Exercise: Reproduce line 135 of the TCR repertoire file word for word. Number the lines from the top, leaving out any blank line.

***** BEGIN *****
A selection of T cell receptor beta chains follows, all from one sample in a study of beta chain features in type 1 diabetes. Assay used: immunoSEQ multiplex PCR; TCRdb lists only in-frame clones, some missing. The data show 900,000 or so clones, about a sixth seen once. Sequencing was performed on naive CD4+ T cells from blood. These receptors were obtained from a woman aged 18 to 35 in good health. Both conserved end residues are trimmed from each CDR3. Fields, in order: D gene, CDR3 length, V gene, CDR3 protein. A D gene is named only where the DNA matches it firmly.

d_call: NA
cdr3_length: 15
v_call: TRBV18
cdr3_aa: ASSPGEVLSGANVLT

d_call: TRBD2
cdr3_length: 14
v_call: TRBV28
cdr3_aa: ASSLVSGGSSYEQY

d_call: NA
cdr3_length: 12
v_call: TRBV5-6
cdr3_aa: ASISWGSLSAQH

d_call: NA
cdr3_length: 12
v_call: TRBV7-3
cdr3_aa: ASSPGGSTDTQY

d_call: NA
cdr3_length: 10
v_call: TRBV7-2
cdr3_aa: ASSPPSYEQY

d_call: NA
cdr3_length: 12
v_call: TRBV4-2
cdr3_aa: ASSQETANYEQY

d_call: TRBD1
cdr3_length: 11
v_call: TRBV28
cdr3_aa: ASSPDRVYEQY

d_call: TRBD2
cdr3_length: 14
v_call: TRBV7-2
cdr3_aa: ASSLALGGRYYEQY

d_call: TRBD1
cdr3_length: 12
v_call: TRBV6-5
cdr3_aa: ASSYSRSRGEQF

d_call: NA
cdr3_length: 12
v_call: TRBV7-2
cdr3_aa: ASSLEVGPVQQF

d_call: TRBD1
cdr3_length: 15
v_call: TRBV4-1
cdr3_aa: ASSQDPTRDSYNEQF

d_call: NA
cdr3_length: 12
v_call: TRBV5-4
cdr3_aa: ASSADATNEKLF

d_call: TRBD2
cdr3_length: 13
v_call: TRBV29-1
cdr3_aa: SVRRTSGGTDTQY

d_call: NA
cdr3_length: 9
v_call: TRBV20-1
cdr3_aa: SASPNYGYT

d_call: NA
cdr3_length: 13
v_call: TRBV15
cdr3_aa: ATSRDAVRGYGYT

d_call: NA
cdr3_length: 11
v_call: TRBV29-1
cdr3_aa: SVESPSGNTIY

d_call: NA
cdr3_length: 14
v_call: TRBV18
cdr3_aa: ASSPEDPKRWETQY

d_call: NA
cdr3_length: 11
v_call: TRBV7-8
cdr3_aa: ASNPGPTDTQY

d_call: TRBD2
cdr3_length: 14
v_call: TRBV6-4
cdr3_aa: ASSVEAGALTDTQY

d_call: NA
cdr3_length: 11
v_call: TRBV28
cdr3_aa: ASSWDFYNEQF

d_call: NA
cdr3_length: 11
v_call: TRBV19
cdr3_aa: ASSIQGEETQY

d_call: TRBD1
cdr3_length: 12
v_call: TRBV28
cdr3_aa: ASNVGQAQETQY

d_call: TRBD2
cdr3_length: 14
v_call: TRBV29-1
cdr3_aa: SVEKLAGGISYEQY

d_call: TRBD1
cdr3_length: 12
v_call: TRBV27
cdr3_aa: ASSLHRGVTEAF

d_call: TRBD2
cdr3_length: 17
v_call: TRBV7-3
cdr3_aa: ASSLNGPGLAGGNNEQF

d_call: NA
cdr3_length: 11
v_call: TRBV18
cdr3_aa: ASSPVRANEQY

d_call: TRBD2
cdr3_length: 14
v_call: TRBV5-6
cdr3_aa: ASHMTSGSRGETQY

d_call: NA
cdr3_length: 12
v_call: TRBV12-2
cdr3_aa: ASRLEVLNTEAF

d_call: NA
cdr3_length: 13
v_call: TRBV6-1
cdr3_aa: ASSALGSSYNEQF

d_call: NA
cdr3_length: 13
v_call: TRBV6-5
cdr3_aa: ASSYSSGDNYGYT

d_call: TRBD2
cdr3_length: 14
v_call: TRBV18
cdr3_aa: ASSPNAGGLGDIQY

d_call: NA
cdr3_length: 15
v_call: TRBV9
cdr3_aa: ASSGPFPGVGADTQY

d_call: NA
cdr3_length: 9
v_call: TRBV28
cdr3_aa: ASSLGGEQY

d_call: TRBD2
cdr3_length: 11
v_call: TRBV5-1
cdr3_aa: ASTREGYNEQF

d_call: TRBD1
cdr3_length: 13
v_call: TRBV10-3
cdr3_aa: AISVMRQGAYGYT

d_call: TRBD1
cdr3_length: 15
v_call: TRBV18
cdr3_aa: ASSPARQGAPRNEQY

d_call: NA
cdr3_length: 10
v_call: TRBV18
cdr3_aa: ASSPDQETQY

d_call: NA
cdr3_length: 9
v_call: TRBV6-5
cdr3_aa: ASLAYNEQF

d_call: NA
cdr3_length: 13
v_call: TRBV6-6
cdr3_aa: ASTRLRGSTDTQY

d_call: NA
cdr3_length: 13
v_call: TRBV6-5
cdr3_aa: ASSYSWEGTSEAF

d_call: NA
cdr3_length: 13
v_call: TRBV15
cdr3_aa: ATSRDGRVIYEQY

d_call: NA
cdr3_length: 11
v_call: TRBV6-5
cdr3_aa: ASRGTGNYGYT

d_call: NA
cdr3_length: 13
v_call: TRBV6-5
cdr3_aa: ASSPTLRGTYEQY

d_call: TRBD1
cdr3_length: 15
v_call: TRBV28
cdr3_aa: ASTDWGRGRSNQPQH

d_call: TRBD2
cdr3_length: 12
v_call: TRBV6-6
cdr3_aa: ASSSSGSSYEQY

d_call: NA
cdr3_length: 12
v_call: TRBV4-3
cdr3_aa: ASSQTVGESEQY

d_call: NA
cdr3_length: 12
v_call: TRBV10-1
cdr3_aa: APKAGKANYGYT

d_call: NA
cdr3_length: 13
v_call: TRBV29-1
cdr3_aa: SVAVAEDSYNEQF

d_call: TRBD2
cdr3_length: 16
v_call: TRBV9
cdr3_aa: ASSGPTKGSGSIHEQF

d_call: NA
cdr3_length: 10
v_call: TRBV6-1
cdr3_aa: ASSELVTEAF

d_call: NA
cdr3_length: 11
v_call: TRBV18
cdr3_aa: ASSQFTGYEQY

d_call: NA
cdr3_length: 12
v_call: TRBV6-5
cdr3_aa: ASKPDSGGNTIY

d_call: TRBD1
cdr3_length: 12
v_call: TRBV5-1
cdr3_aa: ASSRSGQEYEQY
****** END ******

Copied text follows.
cdr3_length: 11